I just came back from another amazing trip to Israel. There is so much to process and even more to apply. But one pressing reflection has to do with our coming celebration of Easter and a few gates visible on the southern steps of the Temple Mount in Jerusalem.
Named after an Old Testament prophetess, the Hulda Gates are very visible on the south side of the retaining wall of the Temple Mount. On the eastern side, there are three very obvious gates outlined. And on the western side, there are two more gates that are now only partially visible.
If you were visiting the temple in the time of Jesus, you would have walked up the southern steps, stopping to do a ritual bath along the way. You would have purchased an offering (a lamb, two turtle doves or whatever). And then made you way through one of the triple gates, climbing a ramp that would exit you up on the top of the mount near the portico. (This exit is still very obvious just to the west of the doors leading to the Al-Aqsa mosque.)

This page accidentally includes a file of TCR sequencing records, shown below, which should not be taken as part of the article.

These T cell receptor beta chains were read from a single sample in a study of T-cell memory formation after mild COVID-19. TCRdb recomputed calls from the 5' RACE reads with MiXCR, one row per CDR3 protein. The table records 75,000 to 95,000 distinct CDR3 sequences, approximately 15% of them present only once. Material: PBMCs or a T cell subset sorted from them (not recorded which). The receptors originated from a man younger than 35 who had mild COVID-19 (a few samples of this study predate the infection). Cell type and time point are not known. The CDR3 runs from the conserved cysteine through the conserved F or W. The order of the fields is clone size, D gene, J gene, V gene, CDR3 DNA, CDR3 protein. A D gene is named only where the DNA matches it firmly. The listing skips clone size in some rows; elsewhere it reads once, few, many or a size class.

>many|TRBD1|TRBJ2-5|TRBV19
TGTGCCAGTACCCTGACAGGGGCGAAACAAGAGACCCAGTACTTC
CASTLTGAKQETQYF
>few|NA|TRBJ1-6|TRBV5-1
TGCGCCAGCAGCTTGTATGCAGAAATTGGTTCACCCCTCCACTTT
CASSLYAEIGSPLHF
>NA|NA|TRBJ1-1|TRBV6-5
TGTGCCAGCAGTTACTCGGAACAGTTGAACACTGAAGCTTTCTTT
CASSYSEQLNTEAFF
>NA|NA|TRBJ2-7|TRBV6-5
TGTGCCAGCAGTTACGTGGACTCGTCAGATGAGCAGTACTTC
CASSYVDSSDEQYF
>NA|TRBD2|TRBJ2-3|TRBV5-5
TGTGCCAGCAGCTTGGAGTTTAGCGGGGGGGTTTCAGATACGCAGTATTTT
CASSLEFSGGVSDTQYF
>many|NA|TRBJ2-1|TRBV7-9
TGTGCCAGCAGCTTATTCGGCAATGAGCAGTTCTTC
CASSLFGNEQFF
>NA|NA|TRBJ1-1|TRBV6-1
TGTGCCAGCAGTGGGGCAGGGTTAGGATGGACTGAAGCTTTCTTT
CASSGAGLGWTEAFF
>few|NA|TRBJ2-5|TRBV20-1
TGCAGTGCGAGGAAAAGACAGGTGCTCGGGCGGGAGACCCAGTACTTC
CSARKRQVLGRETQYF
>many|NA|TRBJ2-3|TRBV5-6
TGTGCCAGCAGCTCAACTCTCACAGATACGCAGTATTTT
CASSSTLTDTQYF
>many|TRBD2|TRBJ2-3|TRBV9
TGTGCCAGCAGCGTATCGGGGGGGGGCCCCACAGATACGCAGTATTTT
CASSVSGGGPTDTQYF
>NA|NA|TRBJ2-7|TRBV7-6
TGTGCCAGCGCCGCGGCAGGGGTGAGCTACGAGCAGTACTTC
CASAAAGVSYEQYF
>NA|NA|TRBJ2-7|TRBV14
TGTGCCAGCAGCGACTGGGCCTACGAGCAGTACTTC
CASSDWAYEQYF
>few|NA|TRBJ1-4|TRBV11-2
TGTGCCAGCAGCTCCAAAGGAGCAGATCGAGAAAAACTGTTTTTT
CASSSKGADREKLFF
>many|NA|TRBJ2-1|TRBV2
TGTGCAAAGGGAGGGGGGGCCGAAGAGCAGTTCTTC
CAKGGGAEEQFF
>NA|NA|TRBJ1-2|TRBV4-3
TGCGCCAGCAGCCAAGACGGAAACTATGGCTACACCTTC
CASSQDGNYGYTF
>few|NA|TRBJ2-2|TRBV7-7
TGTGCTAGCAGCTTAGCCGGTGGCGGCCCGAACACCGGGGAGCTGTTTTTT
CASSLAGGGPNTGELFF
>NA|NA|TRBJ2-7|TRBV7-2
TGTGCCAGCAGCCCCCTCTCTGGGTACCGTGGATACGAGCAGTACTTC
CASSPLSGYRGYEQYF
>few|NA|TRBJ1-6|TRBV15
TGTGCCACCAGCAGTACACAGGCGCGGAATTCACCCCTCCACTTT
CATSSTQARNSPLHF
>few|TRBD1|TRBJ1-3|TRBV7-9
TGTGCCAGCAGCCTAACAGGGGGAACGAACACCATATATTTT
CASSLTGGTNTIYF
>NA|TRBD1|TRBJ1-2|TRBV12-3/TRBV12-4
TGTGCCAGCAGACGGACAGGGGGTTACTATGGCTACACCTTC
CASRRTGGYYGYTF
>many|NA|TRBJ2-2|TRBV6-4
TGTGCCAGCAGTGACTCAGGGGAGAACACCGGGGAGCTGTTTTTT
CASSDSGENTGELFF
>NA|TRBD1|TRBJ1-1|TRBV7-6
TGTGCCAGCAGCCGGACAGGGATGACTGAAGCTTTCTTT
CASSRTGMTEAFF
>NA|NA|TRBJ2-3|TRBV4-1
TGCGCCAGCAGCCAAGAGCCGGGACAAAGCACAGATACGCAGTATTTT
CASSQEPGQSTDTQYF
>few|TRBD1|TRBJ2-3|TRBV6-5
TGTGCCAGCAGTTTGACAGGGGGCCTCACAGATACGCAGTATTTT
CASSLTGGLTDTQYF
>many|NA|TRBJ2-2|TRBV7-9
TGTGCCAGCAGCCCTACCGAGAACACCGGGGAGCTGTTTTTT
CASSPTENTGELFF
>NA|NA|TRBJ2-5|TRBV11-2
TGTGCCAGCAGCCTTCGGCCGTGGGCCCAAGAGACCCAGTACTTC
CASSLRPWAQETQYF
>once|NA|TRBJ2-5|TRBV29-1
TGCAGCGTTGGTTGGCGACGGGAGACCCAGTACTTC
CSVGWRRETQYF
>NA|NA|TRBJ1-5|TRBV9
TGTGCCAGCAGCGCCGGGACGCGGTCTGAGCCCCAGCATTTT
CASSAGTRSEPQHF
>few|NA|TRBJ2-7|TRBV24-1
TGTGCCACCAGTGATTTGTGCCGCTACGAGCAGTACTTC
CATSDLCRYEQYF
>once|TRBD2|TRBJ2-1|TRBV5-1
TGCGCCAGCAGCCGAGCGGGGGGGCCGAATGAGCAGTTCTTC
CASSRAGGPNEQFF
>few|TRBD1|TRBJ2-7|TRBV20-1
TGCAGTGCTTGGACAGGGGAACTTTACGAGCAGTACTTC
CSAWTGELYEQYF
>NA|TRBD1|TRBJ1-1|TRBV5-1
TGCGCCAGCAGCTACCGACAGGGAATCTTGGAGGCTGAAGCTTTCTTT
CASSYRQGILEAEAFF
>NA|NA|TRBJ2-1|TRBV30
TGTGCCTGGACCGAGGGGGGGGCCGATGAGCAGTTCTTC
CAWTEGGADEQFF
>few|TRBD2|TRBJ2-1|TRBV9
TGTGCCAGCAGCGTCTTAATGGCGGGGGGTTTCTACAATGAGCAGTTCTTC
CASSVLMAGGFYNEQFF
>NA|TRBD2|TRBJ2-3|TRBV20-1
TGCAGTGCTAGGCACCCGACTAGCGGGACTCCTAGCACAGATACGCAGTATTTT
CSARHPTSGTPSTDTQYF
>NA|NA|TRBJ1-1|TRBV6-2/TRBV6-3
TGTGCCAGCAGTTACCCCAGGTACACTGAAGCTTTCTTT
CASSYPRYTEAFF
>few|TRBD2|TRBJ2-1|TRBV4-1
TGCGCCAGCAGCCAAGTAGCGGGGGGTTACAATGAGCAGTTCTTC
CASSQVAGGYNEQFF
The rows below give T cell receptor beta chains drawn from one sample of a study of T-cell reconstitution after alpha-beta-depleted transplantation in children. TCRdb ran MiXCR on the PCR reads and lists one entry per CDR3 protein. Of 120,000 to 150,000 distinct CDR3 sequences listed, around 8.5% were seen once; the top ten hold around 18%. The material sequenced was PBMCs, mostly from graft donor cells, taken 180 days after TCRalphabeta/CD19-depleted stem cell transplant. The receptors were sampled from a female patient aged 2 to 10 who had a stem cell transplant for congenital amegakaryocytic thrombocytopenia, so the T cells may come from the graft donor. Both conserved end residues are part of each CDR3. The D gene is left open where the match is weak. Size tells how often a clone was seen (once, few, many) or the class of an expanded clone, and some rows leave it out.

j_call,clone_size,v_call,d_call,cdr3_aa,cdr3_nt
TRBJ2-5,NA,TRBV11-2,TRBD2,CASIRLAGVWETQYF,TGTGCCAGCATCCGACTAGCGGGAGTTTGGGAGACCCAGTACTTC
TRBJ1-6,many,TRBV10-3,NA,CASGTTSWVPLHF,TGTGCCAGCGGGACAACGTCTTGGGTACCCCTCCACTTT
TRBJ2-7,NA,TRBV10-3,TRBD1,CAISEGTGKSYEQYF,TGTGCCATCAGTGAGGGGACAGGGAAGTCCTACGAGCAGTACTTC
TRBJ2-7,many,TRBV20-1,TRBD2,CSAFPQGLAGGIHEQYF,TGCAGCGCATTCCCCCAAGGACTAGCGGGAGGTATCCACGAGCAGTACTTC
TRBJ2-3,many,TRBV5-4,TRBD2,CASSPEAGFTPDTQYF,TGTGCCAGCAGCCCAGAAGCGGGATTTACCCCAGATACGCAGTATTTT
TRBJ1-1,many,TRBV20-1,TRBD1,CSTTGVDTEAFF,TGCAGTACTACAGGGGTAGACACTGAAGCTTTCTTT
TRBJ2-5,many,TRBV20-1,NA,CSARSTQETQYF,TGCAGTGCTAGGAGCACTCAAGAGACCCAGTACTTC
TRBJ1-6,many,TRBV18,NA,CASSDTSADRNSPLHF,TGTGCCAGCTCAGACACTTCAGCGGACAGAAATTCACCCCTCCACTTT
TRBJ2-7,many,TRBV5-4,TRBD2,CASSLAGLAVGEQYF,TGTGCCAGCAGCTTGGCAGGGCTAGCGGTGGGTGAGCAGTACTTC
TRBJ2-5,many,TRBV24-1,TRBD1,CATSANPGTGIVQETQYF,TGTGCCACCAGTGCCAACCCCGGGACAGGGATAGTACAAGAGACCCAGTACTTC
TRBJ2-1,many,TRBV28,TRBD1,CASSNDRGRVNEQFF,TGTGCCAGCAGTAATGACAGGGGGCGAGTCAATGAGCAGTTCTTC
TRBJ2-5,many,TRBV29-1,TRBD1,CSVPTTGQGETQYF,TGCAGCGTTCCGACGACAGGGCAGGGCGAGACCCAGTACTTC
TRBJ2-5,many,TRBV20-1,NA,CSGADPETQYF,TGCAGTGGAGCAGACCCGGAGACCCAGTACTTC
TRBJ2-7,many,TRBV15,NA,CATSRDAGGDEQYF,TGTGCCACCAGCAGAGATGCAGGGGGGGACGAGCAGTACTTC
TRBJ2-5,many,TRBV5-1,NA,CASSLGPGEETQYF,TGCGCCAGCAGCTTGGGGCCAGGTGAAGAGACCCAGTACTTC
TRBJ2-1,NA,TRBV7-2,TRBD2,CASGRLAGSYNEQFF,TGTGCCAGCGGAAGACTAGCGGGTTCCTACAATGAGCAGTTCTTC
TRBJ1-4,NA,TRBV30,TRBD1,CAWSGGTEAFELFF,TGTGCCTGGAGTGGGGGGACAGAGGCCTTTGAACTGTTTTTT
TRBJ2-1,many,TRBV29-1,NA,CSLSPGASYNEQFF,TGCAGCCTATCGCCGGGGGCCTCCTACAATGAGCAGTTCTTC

When you left the temple, you would have to exit via the two gates on the western side of the mount.
There was only one exception to this traffic pattern. If you were in mourning, you would go through the western gates, walking against the flow of travelers. You would have been calling great attention to the fact that you were mourning the death of someone close to you. People would have stopped and cried with you for your loved one.
So, what might have happened after the death of Jesus? Would His followers have traveled through those western Hulda gates and been questioned by others? “Who are you mourning?” “Who died?” “How did they die?” “What does it mean to you?”
Their answers would have been clear and concise directing friends and neighbors to the truth that the Messiah had indeed died, but He had risen! They mourned His death, but celebrated His resurrection and the amazing impact that had on their lives.
Fast forward to today. With Easter just around the corner, we too mourn the death of our Savior, but celebrate His resurrection. The same kinds of questions the first century believers encountered as they walked counter-culture onto the temple mount, we answer as we walk counter-culture through our world.
This week lets make sure we have our messages ready. We may not be literally walking through the Hulda gates, but we are mourning His death. Any attention we might garner along the way should help us share our message:
I Corinthians 15:3 “…Christ died for our sins according to the scriptures, that He was buried, that He was raised on the third day according to the scriptures.”